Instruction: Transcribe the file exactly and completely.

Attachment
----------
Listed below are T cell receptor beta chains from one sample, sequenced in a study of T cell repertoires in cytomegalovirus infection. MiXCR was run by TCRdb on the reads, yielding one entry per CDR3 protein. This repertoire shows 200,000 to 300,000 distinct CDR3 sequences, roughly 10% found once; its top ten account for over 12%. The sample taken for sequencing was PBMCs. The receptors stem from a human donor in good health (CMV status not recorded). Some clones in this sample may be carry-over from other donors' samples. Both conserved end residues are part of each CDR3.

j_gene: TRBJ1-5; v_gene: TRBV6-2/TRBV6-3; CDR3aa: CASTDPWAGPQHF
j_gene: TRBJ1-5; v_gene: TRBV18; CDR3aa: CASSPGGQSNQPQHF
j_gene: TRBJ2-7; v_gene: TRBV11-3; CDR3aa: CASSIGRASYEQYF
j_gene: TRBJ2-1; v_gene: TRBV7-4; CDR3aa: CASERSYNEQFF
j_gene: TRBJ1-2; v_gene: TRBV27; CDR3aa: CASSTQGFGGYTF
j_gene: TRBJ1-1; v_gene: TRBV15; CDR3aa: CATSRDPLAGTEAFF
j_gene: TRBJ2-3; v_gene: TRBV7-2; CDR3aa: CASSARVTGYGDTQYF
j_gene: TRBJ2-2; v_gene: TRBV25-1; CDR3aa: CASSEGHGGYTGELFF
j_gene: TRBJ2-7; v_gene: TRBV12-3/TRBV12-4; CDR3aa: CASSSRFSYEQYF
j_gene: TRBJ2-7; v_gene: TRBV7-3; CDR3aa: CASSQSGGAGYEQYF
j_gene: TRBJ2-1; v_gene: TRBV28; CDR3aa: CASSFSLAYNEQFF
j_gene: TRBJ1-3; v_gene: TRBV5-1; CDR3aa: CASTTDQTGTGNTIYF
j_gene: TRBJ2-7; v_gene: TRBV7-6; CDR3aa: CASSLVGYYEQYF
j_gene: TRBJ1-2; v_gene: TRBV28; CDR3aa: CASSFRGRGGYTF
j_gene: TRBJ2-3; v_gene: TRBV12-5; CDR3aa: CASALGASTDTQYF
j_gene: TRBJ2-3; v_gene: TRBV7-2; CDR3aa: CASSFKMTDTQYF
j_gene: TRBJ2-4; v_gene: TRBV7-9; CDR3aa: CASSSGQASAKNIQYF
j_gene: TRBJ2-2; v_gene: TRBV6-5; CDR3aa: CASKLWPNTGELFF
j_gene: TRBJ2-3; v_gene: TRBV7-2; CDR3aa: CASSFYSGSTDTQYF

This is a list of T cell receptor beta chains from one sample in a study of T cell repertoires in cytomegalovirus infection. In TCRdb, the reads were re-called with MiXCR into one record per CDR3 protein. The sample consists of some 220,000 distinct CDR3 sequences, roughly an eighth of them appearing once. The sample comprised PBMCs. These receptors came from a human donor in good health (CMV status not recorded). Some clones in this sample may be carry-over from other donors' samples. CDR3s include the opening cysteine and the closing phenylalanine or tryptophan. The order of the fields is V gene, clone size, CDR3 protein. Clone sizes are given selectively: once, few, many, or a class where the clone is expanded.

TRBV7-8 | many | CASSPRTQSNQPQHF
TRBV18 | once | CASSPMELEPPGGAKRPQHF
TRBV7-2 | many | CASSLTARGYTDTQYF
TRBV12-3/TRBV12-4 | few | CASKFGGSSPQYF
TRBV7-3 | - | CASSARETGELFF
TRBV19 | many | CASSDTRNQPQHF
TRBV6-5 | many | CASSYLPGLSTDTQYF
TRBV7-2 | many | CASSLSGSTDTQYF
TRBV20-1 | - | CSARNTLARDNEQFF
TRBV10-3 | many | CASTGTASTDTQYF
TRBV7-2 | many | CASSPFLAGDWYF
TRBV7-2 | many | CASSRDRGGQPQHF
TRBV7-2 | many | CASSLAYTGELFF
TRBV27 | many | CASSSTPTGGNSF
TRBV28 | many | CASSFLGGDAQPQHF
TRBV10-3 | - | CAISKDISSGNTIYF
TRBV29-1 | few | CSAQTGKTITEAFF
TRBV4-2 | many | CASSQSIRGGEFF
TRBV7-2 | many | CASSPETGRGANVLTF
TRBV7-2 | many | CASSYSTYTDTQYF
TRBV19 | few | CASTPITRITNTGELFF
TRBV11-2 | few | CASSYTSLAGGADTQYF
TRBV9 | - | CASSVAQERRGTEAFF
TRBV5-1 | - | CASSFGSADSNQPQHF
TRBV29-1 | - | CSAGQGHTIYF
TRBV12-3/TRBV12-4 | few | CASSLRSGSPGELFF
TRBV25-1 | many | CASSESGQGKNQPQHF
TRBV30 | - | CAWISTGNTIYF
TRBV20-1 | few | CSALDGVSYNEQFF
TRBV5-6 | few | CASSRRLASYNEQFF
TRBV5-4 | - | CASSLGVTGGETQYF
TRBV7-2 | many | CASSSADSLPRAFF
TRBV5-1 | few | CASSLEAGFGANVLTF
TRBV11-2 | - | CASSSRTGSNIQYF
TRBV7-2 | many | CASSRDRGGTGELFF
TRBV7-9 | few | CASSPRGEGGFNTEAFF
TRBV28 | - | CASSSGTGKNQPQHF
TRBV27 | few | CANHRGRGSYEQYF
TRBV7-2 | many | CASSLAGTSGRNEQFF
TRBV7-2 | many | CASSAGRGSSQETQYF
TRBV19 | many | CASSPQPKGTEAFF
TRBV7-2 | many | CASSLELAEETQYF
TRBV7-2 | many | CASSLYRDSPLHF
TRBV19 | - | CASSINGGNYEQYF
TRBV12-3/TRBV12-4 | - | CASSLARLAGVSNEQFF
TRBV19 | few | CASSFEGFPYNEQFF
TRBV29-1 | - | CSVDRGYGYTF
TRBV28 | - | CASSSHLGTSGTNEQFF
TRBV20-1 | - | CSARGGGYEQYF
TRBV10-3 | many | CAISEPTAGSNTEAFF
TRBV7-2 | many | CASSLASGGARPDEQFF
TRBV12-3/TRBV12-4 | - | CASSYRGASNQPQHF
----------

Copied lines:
Listed below are T cell receptor beta chains from one sample, sequenced in a study of T cell repertoires in cytomegalovirus infection. MiXCR was run by TCRdb on the reads, yielding one entry per CDR3 protein. This repertoire shows 200,000 to 300,000 distinct CDR3 sequences, roughly 10% found once; its top ten account for over 12%. The sample taken for sequencing was PBMCs. The receptors stem from a human donor in good health (CMV status not recorded). Some clones in this sample may be carry-over from other donors' samples. Both conserved end residues are part of each CDR3.

j_gene: TRBJ1-5; v_gene: TRBV6-2/TRBV6-3; CDR3aa: CASTDPWAGPQHF
j_gene: TRBJ1-5; v_gene: TRBV18; CDR3aa: CASSPGGQSNQPQHF
j_gene: TRBJ2-7; v_gene: TRBV11-3; CDR3aa: CASSIGRASYEQYF
j_gene: TRBJ2-1; v_gene: TRBV7-4; CDR3aa: CASERSYNEQFF
j_gene: TRBJ1-2; v_gene: TRBV27; CDR3aa: CASSTQGFGGYTF
j_gene: TRBJ1-1; v_gene: TRBV15; CDR3aa: CATSRDPLAGTEAFF
j_gene: TRBJ2-3; v_gene: TRBV7-2; CDR3aa: CASSARVTGYGDTQYF
j_gene: TRBJ2-2; v_gene: TRBV25-1; CDR3aa: CASSEGHGGYTGELFF
j_gene: TRBJ2-7; v_gene: TRBV12-3/TRBV12-4; CDR3aa: CASSSRFSYEQYF
j_gene: TRBJ2-7; v_gene: TRBV7-3; CDR3aa: CASSQSGGAGYEQYF
j_gene: TRBJ2-1; v_gene: TRBV28; CDR3aa: CASSFSLAYNEQFF
j_gene: TRBJ1-3; v_gene: TRBV5-1; CDR3aa: CASTTDQTGTGNTIYF
j_gene: TRBJ2-7; v_gene: TRBV7-6; CDR3aa: CASSLVGYYEQYF
j_gene: TRBJ1-2; v_gene: TRBV28; CDR3aa: CASSFRGRGGYTF
j_gene: TRBJ2-3; v_gene: TRBV12-5; CDR3aa: CASALGASTDTQYF
j_gene: TRBJ2-3; v_gene: TRBV7-2; CDR3aa: CASSFKMTDTQYF
j_gene: TRBJ2-4; v_gene: TRBV7-9; CDR3aa: CASSSGQASAKNIQYF
j_gene: TRBJ2-2; v_gene: TRBV6-5; CDR3aa: CASKLWPNTGELFF
j_gene: TRBJ2-3; v_gene: TRBV7-2; CDR3aa: CASSFYSGSTDTQYF

This is a list of T cell receptor beta chains from one sample in a study of T cell repertoires in cytomegalovirus infection. In TCRdb, the reads were re-called with MiXCR into one record per CDR3 protein. The sample consists of some 220,000 distinct CDR3 sequences, roughly an eighth of them appearing once. The sample comprised PBMCs. These receptors came from a human donor in good health (CMV status not recorded). Some clones in this sample may be carry-over from other donors' samples. CDR3s include the opening cysteine and the closing phenylalanine or tryptophan. The order of the fields is V gene, clone size, CDR3 protein. Clone sizes are given selectively: once, few, many, or a class where the clone is expanded.

TRBV7-8 | many | CASSPRTQSNQPQHF
TRBV18 | once | CASSPMELEPPGGAKRPQHF
TRBV7-2 | many | CASSLTARGYTDTQYF
TRBV12-3/TRBV12-4 | few | CASKFGGSSPQYF
TRBV7-3 | - | CASSARETGELFF
TRBV19 | many | CASSDTRNQPQHF
TRBV6-5 | many | CASSYLPGLSTDTQYF
TRBV7-2 | many | CASSLSGSTDTQYF
TRBV20-1 | - | CSARNTLARDNEQFF
TRBV10-3 | many | CASTGTASTDTQYF
TRBV7-2 | many | CASSPFLAGDWYF
TRBV7-2 | many | CASSRDRGGQPQHF
TRBV7-2 | many | CASSLAYTGELFF
TRBV27 | many | CASSSTPTGGNSF
TRBV28 | many | CASSFLGGDAQPQHF
TRBV10-3 | - | CAISKDISSGNTIYF
TRBV29-1 | few | CSAQTGKTITEAFF
TRBV4-2 | many | CASSQSIRGGEFF
TRBV7-2 | many | CASSPETGRGANVLTF
TRBV7-2 | many | CASSYSTYTDTQYF
TRBV19 | few | CASTPITRITNTGELFF
TRBV11-2 | few | CASSYTSLAGGADTQYF
TRBV9 | - | CASSVAQERRGTEAFF
TRBV5-1 | - | CASSFGSADSNQPQHF
TRBV29-1 | - | CSAGQGHTIYF
TRBV12-3/TRBV12-4 | few | CASSLRSGSPGELFF
TRBV25-1 | many | CASSESGQGKNQPQHF
TRBV30 | - | CAWISTGNTIYF
TRBV20-1 | few | CSALDGVSYNEQFF
TRBV5-6 | few | CASSRRLASYNEQFF
TRBV5-4 | - | CASSLGVTGGETQYF
TRBV7-2 | many | CASSSADSLPRAFF
TRBV5-1 | few | CASSLEAGFGANVLTF
TRBV11-2 | - | CASSSRTGSNIQYF
TRBV7-2 | many | CASSRDRGGTGELFF
TRBV7-9 | few | CASSPRGEGGFNTEAFF
TRBV28 | - | CASSSGTGKNQPQHF
TRBV27 | few | CANHRGRGSYEQYF
TRBV7-2 | many | CASSLAGTSGRNEQFF
TRBV7-2 | many | CASSAGRGSSQETQYF
TRBV19 | many | CASSPQPKGTEAFF
TRBV7-2 | many | CASSLELAEETQYF
TRBV7-2 | many | CASSLYRDSPLHF
TRBV19 | - | CASSINGGNYEQYF
TRBV12-3/TRBV12-4 | - | CASSLARLAGVSNEQFF
TRBV19 | few | CASSFEGFPYNEQFF
TRBV29-1 | - | CSVDRGYGYTF
TRBV28 | - | CASSSHLGTSGTNEQFF
TRBV20-1 | - | CSARGGGYEQYF
TRBV10-3 | many | CAISEPTAGSNTEAFF
TRBV7-2 | many | CASSLASGGARPDEQFF
TRBV12-3/TRBV12-4 | - | CASSYRGASNQPQHF